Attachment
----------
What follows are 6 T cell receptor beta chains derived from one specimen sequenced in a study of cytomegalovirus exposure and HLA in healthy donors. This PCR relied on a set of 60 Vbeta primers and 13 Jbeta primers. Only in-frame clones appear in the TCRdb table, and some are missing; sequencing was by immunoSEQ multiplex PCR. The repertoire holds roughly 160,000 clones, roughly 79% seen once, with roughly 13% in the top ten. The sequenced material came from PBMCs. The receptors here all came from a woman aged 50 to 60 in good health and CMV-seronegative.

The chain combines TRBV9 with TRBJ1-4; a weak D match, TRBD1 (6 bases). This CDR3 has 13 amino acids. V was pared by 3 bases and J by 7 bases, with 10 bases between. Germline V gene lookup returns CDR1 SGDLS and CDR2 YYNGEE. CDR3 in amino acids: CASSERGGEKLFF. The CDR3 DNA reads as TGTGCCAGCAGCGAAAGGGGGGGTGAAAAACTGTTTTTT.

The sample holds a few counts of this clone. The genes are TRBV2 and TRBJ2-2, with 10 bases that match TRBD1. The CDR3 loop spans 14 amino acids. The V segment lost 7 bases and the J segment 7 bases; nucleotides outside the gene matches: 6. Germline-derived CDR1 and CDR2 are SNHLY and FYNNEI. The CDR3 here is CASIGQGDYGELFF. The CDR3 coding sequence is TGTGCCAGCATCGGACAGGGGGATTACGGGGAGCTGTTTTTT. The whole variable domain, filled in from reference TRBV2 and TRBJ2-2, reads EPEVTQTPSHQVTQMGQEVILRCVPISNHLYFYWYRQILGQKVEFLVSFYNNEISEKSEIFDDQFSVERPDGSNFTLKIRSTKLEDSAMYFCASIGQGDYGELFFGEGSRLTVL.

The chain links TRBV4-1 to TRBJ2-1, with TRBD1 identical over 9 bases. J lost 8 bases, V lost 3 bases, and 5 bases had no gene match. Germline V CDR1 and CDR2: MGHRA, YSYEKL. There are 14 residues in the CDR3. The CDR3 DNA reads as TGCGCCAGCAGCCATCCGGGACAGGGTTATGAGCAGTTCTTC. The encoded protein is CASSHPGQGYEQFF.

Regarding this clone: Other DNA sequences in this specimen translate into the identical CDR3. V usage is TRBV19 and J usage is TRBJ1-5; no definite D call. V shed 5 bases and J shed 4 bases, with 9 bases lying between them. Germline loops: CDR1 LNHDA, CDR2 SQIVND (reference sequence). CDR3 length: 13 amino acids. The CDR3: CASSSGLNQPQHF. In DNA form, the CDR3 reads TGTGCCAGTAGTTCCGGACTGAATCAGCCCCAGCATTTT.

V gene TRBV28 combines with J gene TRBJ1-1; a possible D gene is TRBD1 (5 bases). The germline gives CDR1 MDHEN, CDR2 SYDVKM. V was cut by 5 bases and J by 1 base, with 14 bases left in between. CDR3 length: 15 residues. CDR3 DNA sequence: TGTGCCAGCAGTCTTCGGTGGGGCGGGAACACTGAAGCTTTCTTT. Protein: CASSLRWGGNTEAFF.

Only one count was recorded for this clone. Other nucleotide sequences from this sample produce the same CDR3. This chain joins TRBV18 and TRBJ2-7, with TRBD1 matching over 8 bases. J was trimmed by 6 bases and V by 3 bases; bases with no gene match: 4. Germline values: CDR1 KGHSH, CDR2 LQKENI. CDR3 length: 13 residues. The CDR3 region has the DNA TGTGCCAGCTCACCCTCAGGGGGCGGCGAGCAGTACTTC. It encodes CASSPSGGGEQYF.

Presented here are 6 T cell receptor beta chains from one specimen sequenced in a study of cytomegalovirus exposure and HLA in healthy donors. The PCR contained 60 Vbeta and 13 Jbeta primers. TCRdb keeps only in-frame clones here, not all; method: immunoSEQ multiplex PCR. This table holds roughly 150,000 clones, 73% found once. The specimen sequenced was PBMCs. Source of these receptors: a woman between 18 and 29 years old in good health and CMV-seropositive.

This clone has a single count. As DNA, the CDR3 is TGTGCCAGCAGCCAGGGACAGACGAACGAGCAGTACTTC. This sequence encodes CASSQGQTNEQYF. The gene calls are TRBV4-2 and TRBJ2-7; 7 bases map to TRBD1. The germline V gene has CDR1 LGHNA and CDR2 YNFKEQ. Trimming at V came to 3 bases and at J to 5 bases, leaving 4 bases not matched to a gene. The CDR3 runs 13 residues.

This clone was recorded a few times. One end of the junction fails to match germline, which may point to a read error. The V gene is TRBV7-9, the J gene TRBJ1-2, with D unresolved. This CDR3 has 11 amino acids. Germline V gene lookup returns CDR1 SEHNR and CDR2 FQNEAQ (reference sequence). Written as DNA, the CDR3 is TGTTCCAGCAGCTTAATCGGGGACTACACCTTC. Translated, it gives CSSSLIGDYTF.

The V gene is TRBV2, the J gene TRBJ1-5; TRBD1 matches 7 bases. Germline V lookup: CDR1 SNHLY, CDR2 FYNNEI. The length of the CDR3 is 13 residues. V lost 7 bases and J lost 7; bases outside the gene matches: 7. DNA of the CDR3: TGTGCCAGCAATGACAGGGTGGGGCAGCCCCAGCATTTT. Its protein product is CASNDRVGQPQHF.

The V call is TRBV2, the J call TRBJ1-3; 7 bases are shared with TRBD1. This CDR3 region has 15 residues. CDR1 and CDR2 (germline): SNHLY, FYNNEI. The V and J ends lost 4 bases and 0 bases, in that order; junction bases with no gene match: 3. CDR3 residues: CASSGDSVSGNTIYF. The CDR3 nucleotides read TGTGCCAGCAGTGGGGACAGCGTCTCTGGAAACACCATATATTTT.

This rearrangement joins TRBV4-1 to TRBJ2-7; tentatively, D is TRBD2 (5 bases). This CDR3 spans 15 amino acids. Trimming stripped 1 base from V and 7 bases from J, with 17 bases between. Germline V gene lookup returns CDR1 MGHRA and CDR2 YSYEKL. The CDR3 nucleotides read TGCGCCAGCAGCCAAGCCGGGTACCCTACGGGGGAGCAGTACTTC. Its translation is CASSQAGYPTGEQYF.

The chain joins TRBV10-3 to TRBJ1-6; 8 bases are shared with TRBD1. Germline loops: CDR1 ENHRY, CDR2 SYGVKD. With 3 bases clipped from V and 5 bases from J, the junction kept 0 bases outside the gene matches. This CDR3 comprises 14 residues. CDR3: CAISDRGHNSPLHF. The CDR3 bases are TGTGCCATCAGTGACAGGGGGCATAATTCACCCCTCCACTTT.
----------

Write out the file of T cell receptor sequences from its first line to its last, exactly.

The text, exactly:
What follows are 6 T cell receptor beta chains derived from one specimen sequenced in a study of cytomegalovirus exposure and HLA in healthy donors. This PCR relied on a set of 60 Vbeta primers and 13 Jbeta primers. Only in-frame clones appear in the TCRdb table, and some are missing; sequencing was by immunoSEQ multiplex PCR. The repertoire holds roughly 160,000 clones, roughly 79% seen once, with roughly 13% in the top ten. The sequenced material came from PBMCs. The receptors here all came from a woman aged 50 to 60 in good health and CMV-seronegative.

The chain combines TRBV9 with TRBJ1-4; a weak D match, TRBD1 (6 bases). This CDR3 has 13 amino acids. V was pared by 3 bases and J by 7 bases, with 10 bases between. Germline V gene lookup returns CDR1 SGDLS and CDR2 YYNGEE. CDR3 in amino acids: CASSERGGEKLFF. The CDR3 DNA reads as TGTGCCAGCAGCGAAAGGGGGGGTGAAAAACTGTTTTTT.

The sample holds a few counts of this clone. The genes are TRBV2 and TRBJ2-2, with 10 bases that match TRBD1. The CDR3 loop spans 14 amino acids. The V segment lost 7 bases and the J segment 7 bases; nucleotides outside the gene matches: 6. Germline-derived CDR1 and CDR2 are SNHLY and FYNNEI. The CDR3 here is CASIGQGDYGELFF. The CDR3 coding sequence is TGTGCCAGCATCGGACAGGGGGATTACGGGGAGCTGTTTTTT. The whole variable domain, filled in from reference TRBV2 and TRBJ2-2, reads EPEVTQTPSHQVTQMGQEVILRCVPISNHLYFYWYRQILGQKVEFLVSFYNNEISEKSEIFDDQFSVERPDGSNFTLKIRSTKLEDSAMYFCASIGQGDYGELFFGEGSRLTVL.

The chain links TRBV4-1 to TRBJ2-1, with TRBD1 identical over 9 bases. J lost 8 bases, V lost 3 bases, and 5 bases had no gene match. Germline V CDR1 and CDR2: MGHRA, YSYEKL. There are 14 residues in the CDR3. The CDR3 DNA reads as TGCGCCAGCAGCCATCCGGGACAGGGTTATGAGCAGTTCTTC. The encoded protein is CASSHPGQGYEQFF.

Regarding this clone: Other DNA sequences in this specimen translate into the identical CDR3. V usage is TRBV19 and J usage is TRBJ1-5; no definite D call. V shed 5 bases and J shed 4 bases, with 9 bases lying between them. Germline loops: CDR1 LNHDA, CDR2 SQIVND (reference sequence). CDR3 length: 13 amino acids. The CDR3: CASSSGLNQPQHF. In DNA form, the CDR3 reads TGTGCCAGTAGTTCCGGACTGAATCAGCCCCAGCATTTT.

V gene TRBV28 combines with J gene TRBJ1-1; a possible D gene is TRBD1 (5 bases). The germline gives CDR1 MDHEN, CDR2 SYDVKM. V was cut by 5 bases and J by 1 base, with 14 bases left in between. CDR3 length: 15 residues. CDR3 DNA sequence: TGTGCCAGCAGTCTTCGGTGGGGCGGGAACACTGAAGCTTTCTTT. Protein: CASSLRWGGNTEAFF.

Only one count was recorded for this clone. Other nucleotide sequences from this sample produce the same CDR3. This chain joins TRBV18 and TRBJ2-7, with TRBD1 matching over 8 bases. J was trimmed by 6 bases and V by 3 bases; bases with no gene match: 4. Germline values: CDR1 KGHSH, CDR2 LQKENI. CDR3 length: 13 residues. The CDR3 region has the DNA TGTGCCAGCTCACCCTCAGGGGGCGGCGAGCAGTACTTC. It encodes CASSPSGGGEQYF.

Presented here are 6 T cell receptor beta chains from one specimen sequenced in a study of cytomegalovirus exposure and HLA in healthy donors. The PCR contained 60 Vbeta and 13 Jbeta primers. TCRdb keeps only in-frame clones here, not all; method: immunoSEQ multiplex PCR. This table holds roughly 150,000 clones, 73% found once. The specimen sequenced was PBMCs. Source of these receptors: a woman between 18 and 29 years old in good health and CMV-seropositive.

This clone has a single count. As DNA, the CDR3 is TGTGCCAGCAGCCAGGGACAGACGAACGAGCAGTACTTC. This sequence encodes CASSQGQTNEQYF. The gene calls are TRBV4-2 and TRBJ2-7; 7 bases map to TRBD1. The germline V gene has CDR1 LGHNA and CDR2 YNFKEQ. Trimming at V came to 3 bases and at J to 5 bases, leaving 4 bases not matched to a gene. The CDR3 runs 13 residues.

This clone was recorded a few times. One end of the junction fails to match germline, which may point to a read error. The V gene is TRBV7-9, the J gene TRBJ1-2, with D unresolved. This CDR3 has 11 amino acids. Germline V gene lookup returns CDR1 SEHNR and CDR2 FQNEAQ (reference sequence). Written as DNA, the CDR3 is TGTTCCAGCAGCTTAATCGGGGACTACACCTTC. Translated, it gives CSSSLIGDYTF.

The V gene is TRBV2, the J gene TRBJ1-5; TRBD1 matches 7 bases. Germline V lookup: CDR1 SNHLY, CDR2 FYNNEI. The length of the CDR3 is 13 residues. V lost 7 bases and J lost 7; bases outside the gene matches: 7. DNA of the CDR3: TGTGCCAGCAATGACAGGGTGGGGCAGCCCCAGCATTTT. Its protein product is CASNDRVGQPQHF.

The V call is TRBV2, the J call TRBJ1-3; 7 bases are shared with TRBD1. This CDR3 region has 15 residues. CDR1 and CDR2 (germline): SNHLY, FYNNEI. The V and J ends lost 4 bases and 0 bases, in that order; junction bases with no gene match: 3. CDR3 residues: CASSGDSVSGNTIYF. The CDR3 nucleotides read TGTGCCAGCAGTGGGGACAGCGTCTCTGGAAACACCATATATTTT.

This rearrangement joins TRBV4-1 to TRBJ2-7; tentatively, D is TRBD2 (5 bases). This CDR3 spans 15 amino acids. Trimming stripped 1 base from V and 7 bases from J, with 17 bases between. Germline V gene lookup returns CDR1 MGHRA and CDR2 YSYEKL. The CDR3 nucleotides read TGCGCCAGCAGCCAAGCCGGGTACCCTACGGGGGAGCAGTACTTC. Its translation is CASSQAGYPTGEQYF.

The chain joins TRBV10-3 to TRBJ1-6; 8 bases are shared with TRBD1. Germline loops: CDR1 ENHRY, CDR2 SYGVKD. With 3 bases clipped from V and 5 bases from J, the junction kept 0 bases outside the gene matches. This CDR3 comprises 14 residues. CDR3: CAISDRGHNSPLHF. The CDR3 bases are TGTGCCATCAGTGACAGGGGGCATAATTCACCCCTCCACTTT.